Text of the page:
Imagine a long distance flight with almost no disturbances. Reading books and watching movies in peace, or catching up on sleep before arriving at the destination is a luxury many people long for when flying.
AirAsia has just launched their ‘child-free areas’, banning children under the ages of twelve from the first seven seats of economy class. This is not an entirely new concept, but few airlines have been brave enough to try it. The idea of being able to completely relax with little or no disturbances from noisy children is definitely worth paying that little bit extra for. These quiet zones are separated from the rest of the cabin by bathrooms, bulkheads and curtains. The distraction-free areas also include softer lighting, for a more comfortable and relaxing environment.
AirAsia’s child-free seats have become a controversial topic. Parents are expressing concern about the limited seating. It means they will need to book early in order to be seated next to each other. And many are wondering if other airlines are going to follow the same concept. Virgin Atlantic said they “had no plans to follow AirAsia”. British Airways say they welcome families on board their flights and have no intention of having child-free zones.
Consumers are concerned whether sectioning off an area with curtains and bulkheads will really cut out all the noise of crying children, and if it is really worth the extra fee. Some suggest soundproofing is necessary for a complete quiet zone. However, in a recent survey by Telegraph Travel, almost 70 per cent of people support AirAsia’s new move. This shows that people are willing to pay extra for a quieter area on the plane.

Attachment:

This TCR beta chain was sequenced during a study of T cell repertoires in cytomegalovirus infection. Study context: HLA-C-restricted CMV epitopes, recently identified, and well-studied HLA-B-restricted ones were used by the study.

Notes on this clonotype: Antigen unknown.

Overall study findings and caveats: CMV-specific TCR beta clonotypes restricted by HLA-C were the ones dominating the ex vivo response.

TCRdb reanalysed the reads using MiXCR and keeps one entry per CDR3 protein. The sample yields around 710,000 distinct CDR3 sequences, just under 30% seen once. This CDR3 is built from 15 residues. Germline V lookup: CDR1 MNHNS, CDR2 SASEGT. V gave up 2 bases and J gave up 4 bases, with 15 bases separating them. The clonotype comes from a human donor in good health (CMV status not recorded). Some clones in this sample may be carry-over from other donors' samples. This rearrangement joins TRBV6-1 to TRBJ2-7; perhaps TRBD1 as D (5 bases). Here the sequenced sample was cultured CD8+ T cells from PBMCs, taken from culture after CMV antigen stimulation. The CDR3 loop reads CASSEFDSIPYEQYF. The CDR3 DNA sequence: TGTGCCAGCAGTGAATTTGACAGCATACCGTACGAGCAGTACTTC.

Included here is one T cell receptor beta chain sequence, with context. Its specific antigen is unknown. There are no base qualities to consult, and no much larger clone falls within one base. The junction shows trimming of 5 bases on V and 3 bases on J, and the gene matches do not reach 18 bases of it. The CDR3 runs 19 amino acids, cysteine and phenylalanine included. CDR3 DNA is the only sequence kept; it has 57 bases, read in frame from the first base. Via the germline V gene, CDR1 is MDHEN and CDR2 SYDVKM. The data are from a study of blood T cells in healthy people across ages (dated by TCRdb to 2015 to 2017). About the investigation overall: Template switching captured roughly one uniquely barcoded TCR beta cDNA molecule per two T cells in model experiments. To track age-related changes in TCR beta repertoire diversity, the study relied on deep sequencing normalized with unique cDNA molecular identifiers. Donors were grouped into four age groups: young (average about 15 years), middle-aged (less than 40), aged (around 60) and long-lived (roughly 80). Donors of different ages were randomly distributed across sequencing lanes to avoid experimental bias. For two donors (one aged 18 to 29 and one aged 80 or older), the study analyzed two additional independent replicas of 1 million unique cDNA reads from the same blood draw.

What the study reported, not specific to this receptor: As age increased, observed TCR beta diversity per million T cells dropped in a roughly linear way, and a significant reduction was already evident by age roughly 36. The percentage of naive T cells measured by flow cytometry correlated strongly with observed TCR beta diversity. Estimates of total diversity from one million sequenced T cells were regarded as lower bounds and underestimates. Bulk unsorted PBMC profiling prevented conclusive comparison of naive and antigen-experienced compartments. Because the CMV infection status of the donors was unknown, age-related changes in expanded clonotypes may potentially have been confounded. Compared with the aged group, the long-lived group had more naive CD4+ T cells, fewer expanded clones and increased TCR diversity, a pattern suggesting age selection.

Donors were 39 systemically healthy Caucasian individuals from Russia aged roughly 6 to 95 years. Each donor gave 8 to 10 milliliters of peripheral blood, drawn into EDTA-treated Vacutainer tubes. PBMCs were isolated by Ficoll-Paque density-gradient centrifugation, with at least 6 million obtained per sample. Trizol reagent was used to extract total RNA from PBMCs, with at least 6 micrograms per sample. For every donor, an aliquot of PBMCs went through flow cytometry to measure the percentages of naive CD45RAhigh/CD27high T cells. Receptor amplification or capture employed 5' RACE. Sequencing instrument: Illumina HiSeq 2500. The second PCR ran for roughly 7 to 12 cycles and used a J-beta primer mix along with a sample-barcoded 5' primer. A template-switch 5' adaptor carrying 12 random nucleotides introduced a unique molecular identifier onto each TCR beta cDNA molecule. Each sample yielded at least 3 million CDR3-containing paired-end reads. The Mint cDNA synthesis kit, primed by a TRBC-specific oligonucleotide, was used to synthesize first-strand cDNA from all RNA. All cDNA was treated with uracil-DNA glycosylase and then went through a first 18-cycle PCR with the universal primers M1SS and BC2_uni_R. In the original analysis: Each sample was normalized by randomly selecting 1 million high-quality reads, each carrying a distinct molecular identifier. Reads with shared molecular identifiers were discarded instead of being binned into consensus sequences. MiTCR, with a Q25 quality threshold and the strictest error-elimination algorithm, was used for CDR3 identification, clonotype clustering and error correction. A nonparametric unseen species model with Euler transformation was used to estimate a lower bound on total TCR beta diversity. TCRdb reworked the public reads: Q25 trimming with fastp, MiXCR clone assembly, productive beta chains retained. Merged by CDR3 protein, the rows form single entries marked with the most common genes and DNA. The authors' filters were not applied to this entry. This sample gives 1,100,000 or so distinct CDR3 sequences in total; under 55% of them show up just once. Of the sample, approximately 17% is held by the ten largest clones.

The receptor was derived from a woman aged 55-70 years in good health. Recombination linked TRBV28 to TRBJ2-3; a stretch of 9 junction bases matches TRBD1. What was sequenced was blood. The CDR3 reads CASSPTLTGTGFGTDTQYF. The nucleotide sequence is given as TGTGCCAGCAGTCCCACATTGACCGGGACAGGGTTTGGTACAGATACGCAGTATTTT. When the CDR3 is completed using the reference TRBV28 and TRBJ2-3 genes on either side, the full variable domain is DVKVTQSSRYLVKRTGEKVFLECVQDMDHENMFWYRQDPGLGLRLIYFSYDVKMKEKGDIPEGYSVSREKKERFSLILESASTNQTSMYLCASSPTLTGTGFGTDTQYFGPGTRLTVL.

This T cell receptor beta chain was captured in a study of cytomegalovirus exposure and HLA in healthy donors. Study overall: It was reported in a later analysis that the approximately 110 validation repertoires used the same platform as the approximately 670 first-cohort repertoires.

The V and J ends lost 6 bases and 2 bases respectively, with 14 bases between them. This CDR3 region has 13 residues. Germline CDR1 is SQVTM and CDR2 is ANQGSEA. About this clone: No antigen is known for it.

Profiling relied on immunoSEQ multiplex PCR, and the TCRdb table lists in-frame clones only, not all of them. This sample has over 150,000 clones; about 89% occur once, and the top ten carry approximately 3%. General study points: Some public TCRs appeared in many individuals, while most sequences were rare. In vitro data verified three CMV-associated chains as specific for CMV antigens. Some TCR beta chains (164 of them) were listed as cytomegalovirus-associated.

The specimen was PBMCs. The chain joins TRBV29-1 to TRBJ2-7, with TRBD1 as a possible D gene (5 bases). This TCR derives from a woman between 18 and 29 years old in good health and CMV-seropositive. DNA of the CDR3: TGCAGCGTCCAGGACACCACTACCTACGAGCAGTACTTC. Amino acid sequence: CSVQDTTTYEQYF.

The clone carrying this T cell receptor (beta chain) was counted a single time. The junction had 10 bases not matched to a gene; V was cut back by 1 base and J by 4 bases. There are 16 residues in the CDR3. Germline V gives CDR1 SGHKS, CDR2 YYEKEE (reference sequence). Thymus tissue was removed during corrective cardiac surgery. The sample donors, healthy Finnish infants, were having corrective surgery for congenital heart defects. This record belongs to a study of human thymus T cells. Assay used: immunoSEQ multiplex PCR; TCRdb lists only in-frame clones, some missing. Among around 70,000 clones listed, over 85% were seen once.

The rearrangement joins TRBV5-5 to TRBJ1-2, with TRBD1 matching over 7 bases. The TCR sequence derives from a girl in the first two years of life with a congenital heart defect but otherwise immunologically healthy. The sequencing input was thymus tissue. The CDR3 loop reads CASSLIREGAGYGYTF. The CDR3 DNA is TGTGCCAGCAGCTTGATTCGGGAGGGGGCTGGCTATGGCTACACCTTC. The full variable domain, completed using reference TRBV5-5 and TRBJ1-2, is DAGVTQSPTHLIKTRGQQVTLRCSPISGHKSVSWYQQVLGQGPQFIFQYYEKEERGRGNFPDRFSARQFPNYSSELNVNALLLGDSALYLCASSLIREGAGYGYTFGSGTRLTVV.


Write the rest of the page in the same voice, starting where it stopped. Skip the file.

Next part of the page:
“Now Everyone Can Fly” is AirAsia’s company slogan - are they going against this by excluding certain customers, mainly parents? Or are they merely expanding their product offerings to cater to the needs of all customers? AirAsia certainly did not intend to make any of their customers feel excluded, but strive to be a forward thinking company. The irony is that new parents travelling without their little ones may enjoy the benefits of AirAsia’s new concept the most, as it offers them a quiet break.
Personally, having experienced long flights with young children, I think this new option will make journeys more pleasant for both parents and other passengers. In an environment that has become all about the added extras and what companies can do to enhance our personal experience, I am surprised more airlines have not adopted the same concept. I have no doubt that this controversial new offering will need to be tried and tested, but it does have my full support.
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